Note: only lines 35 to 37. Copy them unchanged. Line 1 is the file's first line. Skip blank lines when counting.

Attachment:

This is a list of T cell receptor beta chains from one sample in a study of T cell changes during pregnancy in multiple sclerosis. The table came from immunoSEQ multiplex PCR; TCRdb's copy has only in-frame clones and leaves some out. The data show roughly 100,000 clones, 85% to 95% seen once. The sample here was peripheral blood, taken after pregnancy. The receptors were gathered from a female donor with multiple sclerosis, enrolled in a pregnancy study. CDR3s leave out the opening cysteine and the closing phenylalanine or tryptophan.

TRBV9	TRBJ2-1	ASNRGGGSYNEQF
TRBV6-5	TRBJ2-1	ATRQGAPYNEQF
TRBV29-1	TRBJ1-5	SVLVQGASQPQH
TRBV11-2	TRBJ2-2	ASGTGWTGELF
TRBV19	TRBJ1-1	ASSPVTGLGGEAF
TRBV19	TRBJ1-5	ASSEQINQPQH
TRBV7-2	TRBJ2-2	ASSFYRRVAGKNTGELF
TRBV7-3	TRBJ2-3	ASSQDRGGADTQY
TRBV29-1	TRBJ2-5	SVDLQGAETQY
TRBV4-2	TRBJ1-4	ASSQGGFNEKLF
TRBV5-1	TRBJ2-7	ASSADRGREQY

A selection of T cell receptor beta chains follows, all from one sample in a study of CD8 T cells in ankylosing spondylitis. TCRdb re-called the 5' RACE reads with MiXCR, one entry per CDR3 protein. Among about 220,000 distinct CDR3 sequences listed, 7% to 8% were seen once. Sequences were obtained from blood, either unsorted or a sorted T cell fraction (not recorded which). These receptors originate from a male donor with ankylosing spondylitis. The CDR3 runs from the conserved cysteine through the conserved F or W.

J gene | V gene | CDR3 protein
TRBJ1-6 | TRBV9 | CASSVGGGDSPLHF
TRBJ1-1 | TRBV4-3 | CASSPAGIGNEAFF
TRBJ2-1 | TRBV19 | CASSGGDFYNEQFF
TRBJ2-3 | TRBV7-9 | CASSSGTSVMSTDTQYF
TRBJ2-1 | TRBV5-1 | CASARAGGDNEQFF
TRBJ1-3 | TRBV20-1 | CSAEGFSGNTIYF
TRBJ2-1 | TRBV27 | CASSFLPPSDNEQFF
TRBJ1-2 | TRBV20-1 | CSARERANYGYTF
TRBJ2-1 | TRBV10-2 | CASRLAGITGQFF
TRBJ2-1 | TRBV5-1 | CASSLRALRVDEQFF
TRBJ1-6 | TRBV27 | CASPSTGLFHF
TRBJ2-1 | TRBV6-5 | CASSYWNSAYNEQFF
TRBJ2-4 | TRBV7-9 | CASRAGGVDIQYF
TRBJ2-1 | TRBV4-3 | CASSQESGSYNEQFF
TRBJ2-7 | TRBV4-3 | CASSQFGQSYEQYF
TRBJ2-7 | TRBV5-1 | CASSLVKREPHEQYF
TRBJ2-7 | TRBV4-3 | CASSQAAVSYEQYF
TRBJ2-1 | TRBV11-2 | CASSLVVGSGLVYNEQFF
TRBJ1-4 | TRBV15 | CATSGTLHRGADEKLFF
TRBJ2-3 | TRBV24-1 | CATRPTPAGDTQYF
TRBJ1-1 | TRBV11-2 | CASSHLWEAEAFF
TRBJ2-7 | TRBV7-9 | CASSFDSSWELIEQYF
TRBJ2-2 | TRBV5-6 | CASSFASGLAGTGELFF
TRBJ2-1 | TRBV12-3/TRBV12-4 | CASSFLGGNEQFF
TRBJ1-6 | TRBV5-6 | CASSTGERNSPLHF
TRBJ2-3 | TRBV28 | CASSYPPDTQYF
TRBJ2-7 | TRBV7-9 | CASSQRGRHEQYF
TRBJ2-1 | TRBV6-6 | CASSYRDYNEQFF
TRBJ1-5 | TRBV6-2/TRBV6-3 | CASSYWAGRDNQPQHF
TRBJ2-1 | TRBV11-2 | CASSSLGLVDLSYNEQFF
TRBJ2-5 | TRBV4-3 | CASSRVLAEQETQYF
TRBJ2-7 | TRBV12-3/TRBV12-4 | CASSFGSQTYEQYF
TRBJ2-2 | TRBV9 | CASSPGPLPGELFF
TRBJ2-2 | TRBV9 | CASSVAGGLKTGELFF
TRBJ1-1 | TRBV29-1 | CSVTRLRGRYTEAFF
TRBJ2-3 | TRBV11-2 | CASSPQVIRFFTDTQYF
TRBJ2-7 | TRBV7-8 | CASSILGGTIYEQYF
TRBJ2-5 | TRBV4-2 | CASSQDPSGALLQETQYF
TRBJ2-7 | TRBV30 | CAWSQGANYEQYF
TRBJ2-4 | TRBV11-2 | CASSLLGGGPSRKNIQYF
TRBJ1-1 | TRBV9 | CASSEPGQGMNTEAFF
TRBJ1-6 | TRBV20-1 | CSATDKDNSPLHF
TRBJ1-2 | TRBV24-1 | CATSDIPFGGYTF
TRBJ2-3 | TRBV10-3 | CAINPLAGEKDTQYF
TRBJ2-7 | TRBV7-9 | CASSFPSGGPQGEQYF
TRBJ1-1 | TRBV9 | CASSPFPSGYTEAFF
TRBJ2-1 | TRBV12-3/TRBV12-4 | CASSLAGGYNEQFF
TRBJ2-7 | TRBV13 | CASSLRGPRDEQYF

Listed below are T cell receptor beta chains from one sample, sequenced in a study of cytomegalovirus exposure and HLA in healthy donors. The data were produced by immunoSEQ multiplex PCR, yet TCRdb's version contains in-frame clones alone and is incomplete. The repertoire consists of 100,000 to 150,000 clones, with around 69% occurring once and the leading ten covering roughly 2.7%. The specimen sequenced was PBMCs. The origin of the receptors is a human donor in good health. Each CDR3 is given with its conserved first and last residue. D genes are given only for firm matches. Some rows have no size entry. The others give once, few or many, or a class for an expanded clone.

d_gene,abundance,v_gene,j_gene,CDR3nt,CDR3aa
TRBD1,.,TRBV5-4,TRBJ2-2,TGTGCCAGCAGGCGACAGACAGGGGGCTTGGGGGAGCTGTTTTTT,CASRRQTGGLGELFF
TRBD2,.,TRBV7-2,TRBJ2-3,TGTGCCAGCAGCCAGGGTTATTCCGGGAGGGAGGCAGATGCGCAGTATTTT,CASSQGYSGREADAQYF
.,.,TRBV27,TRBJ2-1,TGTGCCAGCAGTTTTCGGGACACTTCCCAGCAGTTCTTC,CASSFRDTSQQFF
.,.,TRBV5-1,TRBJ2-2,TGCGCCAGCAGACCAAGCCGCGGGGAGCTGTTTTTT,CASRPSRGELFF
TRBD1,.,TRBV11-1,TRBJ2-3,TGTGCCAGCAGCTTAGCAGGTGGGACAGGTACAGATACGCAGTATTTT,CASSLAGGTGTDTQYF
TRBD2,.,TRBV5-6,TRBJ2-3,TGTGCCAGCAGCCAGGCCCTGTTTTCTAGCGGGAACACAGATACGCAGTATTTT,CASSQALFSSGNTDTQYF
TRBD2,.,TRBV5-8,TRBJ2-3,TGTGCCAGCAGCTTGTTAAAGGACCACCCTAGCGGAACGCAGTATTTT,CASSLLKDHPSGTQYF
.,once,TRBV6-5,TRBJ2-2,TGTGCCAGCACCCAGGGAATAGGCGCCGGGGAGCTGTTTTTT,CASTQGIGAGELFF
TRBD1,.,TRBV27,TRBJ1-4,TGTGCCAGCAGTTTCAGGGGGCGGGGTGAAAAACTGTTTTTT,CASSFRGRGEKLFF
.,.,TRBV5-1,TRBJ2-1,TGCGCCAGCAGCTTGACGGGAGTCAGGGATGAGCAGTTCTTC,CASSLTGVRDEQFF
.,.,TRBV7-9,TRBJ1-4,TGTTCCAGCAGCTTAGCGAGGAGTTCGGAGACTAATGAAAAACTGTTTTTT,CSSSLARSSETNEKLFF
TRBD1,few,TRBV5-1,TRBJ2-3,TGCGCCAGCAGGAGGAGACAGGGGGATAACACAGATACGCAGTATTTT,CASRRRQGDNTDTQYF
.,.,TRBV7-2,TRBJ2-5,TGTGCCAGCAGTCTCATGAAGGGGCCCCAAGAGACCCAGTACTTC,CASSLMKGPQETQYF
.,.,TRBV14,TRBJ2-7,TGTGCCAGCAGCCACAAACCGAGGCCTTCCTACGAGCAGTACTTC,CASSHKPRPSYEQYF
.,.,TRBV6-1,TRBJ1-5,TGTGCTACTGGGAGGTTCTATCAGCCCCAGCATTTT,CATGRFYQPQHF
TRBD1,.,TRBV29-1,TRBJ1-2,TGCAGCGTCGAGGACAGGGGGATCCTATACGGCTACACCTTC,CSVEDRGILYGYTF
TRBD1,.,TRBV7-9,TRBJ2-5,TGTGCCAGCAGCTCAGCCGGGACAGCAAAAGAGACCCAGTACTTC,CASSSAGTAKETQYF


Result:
TRBJ1-1 | TRBV11-2 | CASSHLWEAEAFF
TRBJ2-7 | TRBV7-9 | CASSFDSSWELIEQYF
TRBJ2-2 | TRBV5-6 | CASSFASGLAGTGELFF